The 1993 Russian Constitution and 1994 Federal Constitutional Law “On the Constitutional Court of the Russian Federation” define the jurisdiction and activity of the Federal Constitutional Court of the Russian Federation. However, these pieces of legislation do not comprehensively address all the issues, and there has been some broadening of the Court's power through interpretation and the effect of some other legislation. This article examines the Court's jurisdiction and some of the issues that arise in the exercise thereof, as well as the relative role of the constitutional or charter courts of the subjects of the Federation, and the relationship between the Constitutional Court and the other courts in the Russian federal system. Issues of the methods of constitutional interpretation are addressed. The importance of the Constitutional Court as the federal agency of constitutional court supervision (review) in ensuring the effective application of the Russian Constitution is highlighted in the context of this growth of a comparatively new branch of law in the Russian legal system.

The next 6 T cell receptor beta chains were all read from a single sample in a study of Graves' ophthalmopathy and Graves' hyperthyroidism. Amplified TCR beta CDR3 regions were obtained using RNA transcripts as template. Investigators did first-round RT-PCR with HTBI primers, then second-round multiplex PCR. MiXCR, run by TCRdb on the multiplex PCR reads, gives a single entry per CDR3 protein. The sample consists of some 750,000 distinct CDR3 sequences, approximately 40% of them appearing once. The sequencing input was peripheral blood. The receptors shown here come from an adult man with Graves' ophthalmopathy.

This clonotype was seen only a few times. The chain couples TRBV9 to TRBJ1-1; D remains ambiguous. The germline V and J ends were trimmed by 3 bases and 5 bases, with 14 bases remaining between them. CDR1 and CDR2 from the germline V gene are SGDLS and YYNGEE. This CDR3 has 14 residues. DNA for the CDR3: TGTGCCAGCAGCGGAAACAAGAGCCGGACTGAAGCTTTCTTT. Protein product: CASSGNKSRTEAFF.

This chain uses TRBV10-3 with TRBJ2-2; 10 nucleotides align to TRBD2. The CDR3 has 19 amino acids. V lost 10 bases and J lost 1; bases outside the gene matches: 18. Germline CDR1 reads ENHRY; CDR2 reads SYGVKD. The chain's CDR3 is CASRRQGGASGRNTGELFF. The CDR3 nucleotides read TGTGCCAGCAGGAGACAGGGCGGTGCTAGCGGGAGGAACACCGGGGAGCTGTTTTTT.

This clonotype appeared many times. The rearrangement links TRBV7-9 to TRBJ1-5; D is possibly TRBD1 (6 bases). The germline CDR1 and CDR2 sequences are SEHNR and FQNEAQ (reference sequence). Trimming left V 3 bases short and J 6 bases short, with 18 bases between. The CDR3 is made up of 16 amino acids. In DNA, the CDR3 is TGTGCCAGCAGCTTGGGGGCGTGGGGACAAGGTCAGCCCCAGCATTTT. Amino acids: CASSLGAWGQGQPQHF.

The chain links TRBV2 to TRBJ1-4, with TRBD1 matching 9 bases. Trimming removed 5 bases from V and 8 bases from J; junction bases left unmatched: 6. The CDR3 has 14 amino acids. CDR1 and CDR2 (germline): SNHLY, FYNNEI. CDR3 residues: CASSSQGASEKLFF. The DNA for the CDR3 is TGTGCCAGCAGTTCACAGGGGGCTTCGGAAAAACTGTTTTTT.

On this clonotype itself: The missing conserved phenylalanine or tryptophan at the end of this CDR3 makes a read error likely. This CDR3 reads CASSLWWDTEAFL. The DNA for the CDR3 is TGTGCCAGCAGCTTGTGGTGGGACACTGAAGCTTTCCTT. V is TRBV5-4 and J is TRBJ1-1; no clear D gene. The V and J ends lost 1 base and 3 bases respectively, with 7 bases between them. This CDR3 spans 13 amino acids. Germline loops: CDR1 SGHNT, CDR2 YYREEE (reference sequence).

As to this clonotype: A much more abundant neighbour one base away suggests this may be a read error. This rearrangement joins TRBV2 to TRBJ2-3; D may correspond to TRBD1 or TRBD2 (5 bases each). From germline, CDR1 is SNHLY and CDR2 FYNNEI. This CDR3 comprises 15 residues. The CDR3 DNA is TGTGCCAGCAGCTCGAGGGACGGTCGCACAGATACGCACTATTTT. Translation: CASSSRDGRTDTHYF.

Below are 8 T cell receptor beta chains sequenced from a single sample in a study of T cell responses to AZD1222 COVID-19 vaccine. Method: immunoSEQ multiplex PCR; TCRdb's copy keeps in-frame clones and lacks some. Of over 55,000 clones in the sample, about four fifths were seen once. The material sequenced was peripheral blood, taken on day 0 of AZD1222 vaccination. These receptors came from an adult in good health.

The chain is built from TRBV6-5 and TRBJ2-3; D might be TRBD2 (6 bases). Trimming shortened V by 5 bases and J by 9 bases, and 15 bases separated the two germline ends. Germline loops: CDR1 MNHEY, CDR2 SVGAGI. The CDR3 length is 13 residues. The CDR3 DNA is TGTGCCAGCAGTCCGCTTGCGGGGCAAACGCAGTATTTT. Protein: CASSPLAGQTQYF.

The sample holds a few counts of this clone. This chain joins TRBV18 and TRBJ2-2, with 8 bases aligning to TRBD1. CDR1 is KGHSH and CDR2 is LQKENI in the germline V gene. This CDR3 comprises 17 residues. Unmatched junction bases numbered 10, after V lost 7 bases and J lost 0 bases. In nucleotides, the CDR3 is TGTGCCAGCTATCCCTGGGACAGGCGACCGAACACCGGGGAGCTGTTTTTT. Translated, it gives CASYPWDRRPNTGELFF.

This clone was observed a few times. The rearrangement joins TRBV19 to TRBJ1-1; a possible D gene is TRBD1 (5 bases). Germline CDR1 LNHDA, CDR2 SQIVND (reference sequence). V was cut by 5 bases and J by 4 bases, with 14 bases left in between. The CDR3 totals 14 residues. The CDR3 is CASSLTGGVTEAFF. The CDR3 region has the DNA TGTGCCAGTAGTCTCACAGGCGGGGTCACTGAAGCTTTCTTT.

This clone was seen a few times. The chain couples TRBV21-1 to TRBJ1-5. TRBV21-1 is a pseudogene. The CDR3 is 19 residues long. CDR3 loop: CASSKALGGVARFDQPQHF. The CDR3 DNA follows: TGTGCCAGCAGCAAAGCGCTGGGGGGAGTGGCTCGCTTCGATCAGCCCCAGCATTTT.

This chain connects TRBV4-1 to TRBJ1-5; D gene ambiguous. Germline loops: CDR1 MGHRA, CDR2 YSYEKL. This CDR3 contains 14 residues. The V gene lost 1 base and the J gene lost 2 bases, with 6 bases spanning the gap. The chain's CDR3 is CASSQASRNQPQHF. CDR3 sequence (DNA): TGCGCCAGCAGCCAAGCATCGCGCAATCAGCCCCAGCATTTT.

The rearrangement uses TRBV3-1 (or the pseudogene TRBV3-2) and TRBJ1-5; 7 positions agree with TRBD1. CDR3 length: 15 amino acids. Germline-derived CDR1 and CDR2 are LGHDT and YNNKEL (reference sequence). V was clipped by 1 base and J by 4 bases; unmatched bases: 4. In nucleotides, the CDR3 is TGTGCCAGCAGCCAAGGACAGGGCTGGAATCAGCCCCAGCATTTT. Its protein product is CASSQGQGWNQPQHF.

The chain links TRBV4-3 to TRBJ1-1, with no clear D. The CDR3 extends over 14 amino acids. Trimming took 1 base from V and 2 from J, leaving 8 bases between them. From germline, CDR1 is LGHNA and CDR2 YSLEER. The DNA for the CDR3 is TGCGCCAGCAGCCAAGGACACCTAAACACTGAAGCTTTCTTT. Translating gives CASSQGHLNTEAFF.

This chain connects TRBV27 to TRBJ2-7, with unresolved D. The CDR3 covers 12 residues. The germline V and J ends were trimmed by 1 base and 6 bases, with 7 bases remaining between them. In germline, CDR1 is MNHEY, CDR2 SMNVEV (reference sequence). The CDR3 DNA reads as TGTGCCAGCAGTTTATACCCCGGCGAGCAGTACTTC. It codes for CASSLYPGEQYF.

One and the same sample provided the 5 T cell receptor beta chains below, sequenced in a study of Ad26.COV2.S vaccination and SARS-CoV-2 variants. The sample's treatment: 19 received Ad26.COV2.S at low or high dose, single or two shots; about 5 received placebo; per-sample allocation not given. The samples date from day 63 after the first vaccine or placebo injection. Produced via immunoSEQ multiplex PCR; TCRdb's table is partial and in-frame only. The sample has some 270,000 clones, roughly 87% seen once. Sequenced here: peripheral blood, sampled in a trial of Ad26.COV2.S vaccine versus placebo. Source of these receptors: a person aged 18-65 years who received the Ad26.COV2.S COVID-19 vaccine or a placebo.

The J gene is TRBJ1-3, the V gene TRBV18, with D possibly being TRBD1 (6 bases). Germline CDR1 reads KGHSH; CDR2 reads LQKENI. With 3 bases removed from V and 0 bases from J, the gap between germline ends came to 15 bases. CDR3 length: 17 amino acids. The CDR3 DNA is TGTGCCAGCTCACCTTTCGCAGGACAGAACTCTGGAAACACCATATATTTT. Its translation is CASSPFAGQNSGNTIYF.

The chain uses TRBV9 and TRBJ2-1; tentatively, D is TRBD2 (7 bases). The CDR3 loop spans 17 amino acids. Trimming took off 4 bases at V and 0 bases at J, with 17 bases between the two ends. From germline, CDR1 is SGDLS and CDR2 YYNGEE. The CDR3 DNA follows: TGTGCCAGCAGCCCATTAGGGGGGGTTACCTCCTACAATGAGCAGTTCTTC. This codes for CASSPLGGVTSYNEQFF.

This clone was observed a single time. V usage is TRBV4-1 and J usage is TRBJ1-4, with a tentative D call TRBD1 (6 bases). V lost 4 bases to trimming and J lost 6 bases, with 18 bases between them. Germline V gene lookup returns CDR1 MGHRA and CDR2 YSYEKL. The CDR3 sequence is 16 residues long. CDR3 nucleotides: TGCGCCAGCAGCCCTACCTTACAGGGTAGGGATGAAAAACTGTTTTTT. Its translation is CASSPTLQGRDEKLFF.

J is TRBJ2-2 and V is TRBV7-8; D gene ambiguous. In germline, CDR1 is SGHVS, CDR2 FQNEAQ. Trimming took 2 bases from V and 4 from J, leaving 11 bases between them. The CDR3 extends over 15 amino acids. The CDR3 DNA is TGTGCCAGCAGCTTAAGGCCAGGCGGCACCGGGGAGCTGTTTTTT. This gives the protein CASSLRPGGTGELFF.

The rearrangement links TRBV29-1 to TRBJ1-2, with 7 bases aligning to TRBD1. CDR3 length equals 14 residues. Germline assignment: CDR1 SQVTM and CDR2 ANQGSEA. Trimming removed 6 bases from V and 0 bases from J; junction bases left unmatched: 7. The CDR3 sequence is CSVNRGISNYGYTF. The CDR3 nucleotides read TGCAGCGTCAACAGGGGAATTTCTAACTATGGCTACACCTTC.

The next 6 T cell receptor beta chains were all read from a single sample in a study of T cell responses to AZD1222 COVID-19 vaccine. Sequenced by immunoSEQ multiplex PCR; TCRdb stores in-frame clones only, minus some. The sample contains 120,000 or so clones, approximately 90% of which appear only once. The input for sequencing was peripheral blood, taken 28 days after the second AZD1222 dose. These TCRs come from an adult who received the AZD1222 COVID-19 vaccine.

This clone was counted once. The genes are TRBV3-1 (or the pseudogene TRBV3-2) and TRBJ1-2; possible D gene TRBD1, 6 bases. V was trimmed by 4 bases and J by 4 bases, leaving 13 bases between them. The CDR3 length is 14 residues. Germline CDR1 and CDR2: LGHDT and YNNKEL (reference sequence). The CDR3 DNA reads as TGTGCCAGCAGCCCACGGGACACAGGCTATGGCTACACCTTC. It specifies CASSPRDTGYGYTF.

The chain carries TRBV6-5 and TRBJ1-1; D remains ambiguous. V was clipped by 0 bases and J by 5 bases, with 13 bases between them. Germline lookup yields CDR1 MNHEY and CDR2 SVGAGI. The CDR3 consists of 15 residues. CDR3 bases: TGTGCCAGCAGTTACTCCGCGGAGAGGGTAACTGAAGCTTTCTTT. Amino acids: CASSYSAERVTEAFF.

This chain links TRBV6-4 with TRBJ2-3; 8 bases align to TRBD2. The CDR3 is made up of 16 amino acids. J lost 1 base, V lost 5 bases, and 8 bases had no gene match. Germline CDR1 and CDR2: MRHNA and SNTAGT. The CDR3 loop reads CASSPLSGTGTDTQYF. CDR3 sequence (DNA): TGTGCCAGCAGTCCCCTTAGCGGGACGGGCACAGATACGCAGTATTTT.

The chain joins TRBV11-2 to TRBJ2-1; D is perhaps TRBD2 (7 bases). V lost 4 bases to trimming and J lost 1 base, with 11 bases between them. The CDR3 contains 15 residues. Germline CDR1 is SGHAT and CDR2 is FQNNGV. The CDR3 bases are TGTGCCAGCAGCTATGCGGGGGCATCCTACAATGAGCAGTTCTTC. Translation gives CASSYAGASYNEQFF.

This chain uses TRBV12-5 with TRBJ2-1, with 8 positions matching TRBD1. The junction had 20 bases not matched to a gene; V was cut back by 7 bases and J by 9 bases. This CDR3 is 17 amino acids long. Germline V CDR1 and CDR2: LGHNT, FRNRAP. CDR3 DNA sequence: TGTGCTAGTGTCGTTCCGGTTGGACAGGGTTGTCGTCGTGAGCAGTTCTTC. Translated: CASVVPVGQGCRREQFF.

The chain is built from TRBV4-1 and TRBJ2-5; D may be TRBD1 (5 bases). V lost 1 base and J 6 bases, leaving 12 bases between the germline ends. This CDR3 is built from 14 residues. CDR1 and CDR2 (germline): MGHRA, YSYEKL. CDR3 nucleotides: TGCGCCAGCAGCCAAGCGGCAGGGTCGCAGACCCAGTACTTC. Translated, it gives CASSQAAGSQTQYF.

This paper examines regional constitutional justice in Russia as a microcosm of the struggle for the judicial branch of state power to assert its importance, in particular in relation to separation of powers. We consider the situation of republican constitutional courts and regional charter courts which have been established in some places to oversee compliance with the republican constitution or regional charter. We note that the limited number of these courts contrasts strongly with the widespread institution of the regional ombudsman (plenipotentiary for human rights). We also see that in recent years courts in some regions have encountered a pushback from the other branches of state power. The strength of the resulting defence of the courts’ legal status gives us some cause for optimism that the principles of separation of powers and rule of law are being strongly supported in some regions.